1. I would have to see stats on this. I am open to the idea but have also read statistics that the cancer survival rate, for example, is much higher in the US than in other countries. That does not jive with the idea of people dying as they wait for treatment (I think the reality is that they go ahead and get treatment, and then go bankrupt, if they don’t have insurance, or are in debt for years.) On the other hand, I think the mortality rates for things like heart disease are higher in the US, but so are rates of heart disease in general, so it’s hard to separate out lifestyle effects there. I’d just need a lot more data to come to a conclusion there.

                merilee, your story is kind of a foreign language to me. They sent you home from the emergency room with a broken arm and still haven’t treated it!? I could be wrong but I think that would be unheard of in the US. This is why I have my doubts about how single payer would go over in the US. I think it’s great that Canadians and those in the UK are very happy with their system, but I also think we can’t assume people in US, with a somewhat different culture and expectations, would be happy with the same system. It’s possible that people would adapt to such a system over time, but somehow I doubt it. I feel like Americans are very rarely happy about any status quo – there is always talk of how horrible things are, how we need to change the system, do it better, etc. (Seriously, I am trying to think of an example of a single system in the US that people are ubiquitously happy with, and none come to mind.) Celebrating how good the status quo is seems a bit antithetical to US culture, so again, I am open to the idea that people would adapt but have serious doubts.

              2. I don’t think the US culture is very different from Canada. We’ve only had single payer since the late 60s. As I said above, we offered both. People realized the public system was better and that is the one that endures. Merilee has a fracture not a broken arm. They would not leave you with a broken arm. However, I find hospitals are assholes about pain. I don’t think this is only Canada but they don’t care if you are in pain at all.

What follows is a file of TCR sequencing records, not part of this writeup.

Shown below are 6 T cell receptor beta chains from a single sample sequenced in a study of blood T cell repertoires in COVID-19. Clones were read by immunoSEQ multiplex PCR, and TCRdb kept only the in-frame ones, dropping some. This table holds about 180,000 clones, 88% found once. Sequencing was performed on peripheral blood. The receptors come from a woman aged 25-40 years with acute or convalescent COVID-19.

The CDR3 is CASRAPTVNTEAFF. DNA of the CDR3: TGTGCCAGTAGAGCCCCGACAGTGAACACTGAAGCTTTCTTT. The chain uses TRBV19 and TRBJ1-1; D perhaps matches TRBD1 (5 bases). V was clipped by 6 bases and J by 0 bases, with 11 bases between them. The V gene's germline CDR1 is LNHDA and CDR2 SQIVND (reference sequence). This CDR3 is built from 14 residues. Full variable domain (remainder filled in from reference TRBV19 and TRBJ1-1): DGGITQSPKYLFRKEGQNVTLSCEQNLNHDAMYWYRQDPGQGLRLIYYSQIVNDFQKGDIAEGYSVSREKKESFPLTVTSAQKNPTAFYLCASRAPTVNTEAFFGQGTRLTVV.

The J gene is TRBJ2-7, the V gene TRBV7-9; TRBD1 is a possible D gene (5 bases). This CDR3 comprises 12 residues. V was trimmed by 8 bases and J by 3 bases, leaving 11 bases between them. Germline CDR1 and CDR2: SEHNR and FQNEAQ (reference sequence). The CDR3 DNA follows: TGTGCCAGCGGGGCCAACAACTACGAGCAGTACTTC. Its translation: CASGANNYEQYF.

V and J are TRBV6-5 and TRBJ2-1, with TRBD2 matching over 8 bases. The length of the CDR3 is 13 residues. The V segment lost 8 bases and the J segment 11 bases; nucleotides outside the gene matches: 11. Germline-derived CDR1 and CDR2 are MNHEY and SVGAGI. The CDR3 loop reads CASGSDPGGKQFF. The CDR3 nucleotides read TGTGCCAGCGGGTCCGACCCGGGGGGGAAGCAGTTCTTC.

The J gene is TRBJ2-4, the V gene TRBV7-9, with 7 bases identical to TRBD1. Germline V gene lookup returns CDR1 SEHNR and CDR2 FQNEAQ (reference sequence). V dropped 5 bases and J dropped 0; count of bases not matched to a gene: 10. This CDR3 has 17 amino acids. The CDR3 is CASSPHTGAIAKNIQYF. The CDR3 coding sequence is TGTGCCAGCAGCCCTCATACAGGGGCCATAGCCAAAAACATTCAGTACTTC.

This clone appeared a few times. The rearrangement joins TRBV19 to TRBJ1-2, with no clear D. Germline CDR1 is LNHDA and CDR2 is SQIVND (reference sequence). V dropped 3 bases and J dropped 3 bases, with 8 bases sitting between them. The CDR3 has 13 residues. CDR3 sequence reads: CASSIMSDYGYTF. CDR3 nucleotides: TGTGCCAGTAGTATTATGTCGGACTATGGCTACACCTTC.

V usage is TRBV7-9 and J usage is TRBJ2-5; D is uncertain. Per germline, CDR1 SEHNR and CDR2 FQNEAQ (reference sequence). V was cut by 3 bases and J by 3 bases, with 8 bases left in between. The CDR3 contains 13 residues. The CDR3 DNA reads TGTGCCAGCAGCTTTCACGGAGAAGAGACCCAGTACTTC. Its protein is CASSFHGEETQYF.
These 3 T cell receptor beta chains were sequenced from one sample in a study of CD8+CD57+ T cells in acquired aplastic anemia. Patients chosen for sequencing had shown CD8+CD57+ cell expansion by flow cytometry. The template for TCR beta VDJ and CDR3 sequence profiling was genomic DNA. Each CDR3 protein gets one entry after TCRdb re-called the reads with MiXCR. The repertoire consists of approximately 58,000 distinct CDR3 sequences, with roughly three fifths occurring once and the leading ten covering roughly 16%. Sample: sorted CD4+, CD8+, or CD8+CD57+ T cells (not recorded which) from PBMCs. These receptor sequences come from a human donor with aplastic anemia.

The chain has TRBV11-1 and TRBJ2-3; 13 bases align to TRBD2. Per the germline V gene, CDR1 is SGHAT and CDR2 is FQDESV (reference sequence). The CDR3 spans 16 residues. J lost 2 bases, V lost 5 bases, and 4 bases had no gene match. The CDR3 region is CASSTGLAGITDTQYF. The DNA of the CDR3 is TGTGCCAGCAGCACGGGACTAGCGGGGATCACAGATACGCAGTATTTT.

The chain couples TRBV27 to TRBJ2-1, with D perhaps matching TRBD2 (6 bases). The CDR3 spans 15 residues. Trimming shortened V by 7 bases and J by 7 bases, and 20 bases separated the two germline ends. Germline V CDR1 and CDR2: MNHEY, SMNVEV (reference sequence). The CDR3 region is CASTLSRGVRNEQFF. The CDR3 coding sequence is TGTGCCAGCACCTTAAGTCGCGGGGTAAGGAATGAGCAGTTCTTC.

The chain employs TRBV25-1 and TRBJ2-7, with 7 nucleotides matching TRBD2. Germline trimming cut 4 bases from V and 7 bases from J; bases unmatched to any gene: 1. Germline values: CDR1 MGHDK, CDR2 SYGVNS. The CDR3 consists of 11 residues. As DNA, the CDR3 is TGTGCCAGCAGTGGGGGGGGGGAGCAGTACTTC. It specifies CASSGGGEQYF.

3. I just googled, Diana, and apparently fractures and breaks are interchangeable terms. I have no idea if mine is hairline or all the way through or what because they didn’t tell me much of anything. They offered me no pain relief until I asked And then they suggested just a Tylenol and naproxen. As it turns out I’m only using plain Tylenol since day one. I rarxely use any kind of pain killers and unless I’m really really stiff after a long hike Or Zumba class. I suspect hospitals are being very very careful since The opiod crisis,My experience in Canadian hospitals has for the most part been asshole-free.

              4. Yes, but Roo thought you came in with an arm with a bone sticking through it and they gave you some pills and sent you home.

                And I know all about pain not being taken seriously. I think it’s beyond not wanting to prescribe anything….they just don’t think you are in a lot of pain and they aren’t trained on it. Yet, my friend got Percocet for a root canal. Pffft they didn’t give me anything. “here bitch, take some tylenol over the counter and don’t bother us”.

              5. Diana – I think the pain thing is an unfortunate result of the opioid crisis. I feel like a decade or so ago it was just the opposite, they were pushing pain killers at the drop of a hat and whipping out pain charts constantly. Now, in the past year or so, I’ve had a doctor tell me he didn’t want to prescribe me cough syrup after I was diagnosed with pneumonia (verified by X-ray) and was up all night coughing. For them, any prescription is a liability so they really don’t want to write them, even if it gets a little ridiculous.

                Regarding culture – I agree that Canadian and American culture are similar in many ways, but I don’t see any public program ever being beloved in the US the way healthcare is supposed to be beloved in Canada in UK. I can’t think of a single public service – education, law enforcement, road services, etc. – that people are not constantly in some state of uproar over. It’s perhaps ironic in that the US has some of the highest living standards in the world, but I think discontent is just a cultural thing. On the other hand, I suppose one could argue that the general level of grousing would be no better or worse with single payer, and remain as it is.

              6. “I can’t think of a single public service – education, law enforcement, road services, etc. – that people are not constantly in some state of uproar over.”